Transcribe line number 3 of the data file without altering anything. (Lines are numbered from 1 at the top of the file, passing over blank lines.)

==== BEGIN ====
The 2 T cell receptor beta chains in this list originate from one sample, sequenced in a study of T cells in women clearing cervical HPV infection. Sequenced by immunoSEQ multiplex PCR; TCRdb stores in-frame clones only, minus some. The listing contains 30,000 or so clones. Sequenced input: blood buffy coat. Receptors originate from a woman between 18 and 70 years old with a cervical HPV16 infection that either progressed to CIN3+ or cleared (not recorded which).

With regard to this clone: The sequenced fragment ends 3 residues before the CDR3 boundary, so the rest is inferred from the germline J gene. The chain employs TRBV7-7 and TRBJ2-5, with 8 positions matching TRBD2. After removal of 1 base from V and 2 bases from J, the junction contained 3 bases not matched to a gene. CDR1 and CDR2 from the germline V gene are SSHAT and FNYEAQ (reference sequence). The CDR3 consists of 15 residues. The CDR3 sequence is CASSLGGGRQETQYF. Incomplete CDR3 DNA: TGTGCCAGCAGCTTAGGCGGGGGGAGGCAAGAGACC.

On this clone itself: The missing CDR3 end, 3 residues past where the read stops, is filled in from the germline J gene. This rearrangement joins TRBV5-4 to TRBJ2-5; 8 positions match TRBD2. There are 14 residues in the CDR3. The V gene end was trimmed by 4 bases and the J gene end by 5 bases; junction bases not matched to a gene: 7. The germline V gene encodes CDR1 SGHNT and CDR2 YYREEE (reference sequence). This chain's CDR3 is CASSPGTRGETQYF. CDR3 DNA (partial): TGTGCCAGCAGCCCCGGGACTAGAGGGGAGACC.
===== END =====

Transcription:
On this clone itself: The missing CDR3 end, 3 residues past where the read stops, is filled in from the germline J gene. This rearrangement joins TRBV5-4 to TRBJ2-5; 8 positions match TRBD2. There are 14 residues in the CDR3. The V gene end was trimmed by 4 bases and the J gene end by 5 bases; junction bases not matched to a gene: 7. The germline V gene encodes CDR1 SGHNT and CDR2 YYREEE (reference sequence). This chain's CDR3 is CASSPGTRGETQYF. CDR3 DNA (partial): TGTGCCAGCAGCCCCGGGACTAGAGGGGAGACC.